Experian credit reports distinguish themselves from those offered by Equifax and TransUnion by providing “Status Details” that inform you when closed or delinquent items on your credit report will fall off. Also, Experian offers an innovative “Balance History” feature that keeps you up-to-date on the monthly balances you carry across your open credit accounts. For more information on how Experian calculates its unique credit score (also known as the PLUS score), CreditExpert offers a brief, yet informative, summary on how it works.

What is TransUnion?

As the third largest credit bureau in the United States, TransUnion has made a name for itself as a detailed and comprehensive credit reporting agency that markets directly to consumers. Founded in 1968, TransUnion now services about 45,000 different businesses and 500 million consumers worldwide. The company’s revenue was posted at a remarkable $1.024 billion for 2011.

In addition to offering employment history as a feature of its credit reporting service, TransUnion also makes things easier to scan by color-coding your accounts based on their status. For example, a satisfactory account will be colored “green,” while a “red” box could mean that a credit item is reflecting a late payment of 90-120 days. Moreover, TransUnion’s credit scoring system, known as Transrisk, uses a model that is quite similar to that used by FICO and can be less costly to procure whenever you need it.

VantageScore vs. FICO Score

While FICO still remains the standard credit scoring model used by most institutions to determine your creditworthiness, newer models, such as VantageScore, have cropped up recently as viable alternatives. As with most competition in the marketplace, these newly devised credit scoring models can only mean good things for consumers who are looking for more effective ways of monitoring their credit rating.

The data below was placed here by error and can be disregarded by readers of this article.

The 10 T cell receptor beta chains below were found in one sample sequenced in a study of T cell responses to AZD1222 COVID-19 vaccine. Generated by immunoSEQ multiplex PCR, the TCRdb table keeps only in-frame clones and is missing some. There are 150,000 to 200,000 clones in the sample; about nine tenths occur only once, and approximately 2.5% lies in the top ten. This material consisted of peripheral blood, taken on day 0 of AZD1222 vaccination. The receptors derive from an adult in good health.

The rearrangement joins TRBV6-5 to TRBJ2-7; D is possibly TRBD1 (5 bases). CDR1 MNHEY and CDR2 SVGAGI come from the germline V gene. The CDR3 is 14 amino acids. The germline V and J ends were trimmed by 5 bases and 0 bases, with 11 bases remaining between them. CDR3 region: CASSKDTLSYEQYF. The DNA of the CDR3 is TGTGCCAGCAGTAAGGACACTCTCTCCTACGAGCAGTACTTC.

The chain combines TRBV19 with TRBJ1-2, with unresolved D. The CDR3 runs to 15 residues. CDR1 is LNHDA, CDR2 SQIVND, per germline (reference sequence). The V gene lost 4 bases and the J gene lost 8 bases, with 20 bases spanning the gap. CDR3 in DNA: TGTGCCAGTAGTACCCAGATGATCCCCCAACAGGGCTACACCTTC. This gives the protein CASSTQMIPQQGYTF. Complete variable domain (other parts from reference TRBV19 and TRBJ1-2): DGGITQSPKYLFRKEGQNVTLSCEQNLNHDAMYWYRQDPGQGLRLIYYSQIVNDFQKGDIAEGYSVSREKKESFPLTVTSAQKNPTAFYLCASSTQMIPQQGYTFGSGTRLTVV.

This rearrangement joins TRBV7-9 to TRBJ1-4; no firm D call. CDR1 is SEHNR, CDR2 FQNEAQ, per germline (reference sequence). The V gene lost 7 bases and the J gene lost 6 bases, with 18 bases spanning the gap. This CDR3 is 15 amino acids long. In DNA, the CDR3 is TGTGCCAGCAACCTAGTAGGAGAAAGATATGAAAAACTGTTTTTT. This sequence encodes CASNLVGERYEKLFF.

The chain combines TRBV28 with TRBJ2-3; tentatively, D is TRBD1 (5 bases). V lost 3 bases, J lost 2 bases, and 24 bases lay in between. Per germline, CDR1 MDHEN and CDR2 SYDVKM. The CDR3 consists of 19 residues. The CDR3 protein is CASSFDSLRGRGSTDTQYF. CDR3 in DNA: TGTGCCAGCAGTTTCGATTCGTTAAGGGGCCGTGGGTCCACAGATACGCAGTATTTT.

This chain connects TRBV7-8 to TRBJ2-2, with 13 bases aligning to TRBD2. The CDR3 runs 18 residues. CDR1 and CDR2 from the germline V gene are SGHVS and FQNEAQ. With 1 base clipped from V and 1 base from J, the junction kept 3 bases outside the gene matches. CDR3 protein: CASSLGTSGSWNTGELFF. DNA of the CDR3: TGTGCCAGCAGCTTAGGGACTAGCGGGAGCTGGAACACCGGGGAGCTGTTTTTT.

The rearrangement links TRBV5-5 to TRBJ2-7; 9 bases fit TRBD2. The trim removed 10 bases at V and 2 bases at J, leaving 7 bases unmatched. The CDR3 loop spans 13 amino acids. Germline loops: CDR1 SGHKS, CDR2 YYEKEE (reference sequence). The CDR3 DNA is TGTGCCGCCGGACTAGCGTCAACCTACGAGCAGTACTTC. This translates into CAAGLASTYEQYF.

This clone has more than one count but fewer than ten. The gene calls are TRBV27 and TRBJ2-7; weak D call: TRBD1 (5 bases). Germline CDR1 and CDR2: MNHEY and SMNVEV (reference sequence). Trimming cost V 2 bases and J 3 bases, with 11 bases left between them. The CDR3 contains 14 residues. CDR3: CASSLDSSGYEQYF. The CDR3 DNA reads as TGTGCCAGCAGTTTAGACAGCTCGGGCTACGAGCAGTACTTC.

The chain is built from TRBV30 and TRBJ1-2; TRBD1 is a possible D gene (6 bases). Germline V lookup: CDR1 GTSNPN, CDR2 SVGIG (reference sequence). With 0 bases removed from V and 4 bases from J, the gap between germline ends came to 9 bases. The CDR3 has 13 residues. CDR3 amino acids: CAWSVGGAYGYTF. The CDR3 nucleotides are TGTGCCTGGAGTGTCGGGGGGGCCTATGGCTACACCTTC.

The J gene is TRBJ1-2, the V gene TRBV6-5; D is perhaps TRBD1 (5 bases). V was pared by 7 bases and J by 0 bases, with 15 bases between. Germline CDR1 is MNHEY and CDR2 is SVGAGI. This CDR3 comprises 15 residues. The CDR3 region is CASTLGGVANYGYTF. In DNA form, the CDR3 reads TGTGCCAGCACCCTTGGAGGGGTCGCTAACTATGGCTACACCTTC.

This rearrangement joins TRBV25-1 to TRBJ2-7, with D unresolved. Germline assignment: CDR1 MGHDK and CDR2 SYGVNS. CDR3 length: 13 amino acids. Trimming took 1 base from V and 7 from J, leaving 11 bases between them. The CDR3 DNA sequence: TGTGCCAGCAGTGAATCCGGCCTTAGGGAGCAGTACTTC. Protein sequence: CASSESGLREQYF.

The VantageScore, which was developed by TransUnion, currently stands as one of FICO’s biggest competitors. The VantageScore model is quite similar to the model FICO uses (too similar, according to FICO, which launched an unsuccessful lawsuit against VantageScore Solutions in 2006), but it does much to streamline the credit scoring process in several ways.

VantageScore takes a more comprehensive approach to determining your overall credit rating by making the factors less vague and more relevant to a consumer’s creditworthiness. For more detailed information about the differences between the VantageScore and FICO credit scoring models, check out this great article over at Bankrate.com.

Begin Taking Credit Seriously

In an age where your credit score can mean the difference between financing a new home and getting your apartment application rejected because of a few late credit card payments, ensuring that consumer credit reports and scores remain fair and accurate is critical. So far, credit reporting agencies have done a good job of keeping each other in check by constantly finding ways to innovate their services and credit scoring models.

Now’s an exciting time to begin taking your credit seriously. Be sure to check out the many sites linked above to find out more about how credit reporting works across the different agencies. Also, visit AnnualCreditReport.com to claim your free credit report from each of the three bureaus (available by law to every U.S. citizen once per year) and find out where you stand in the world of credit today.

Categories: Monitoring Credit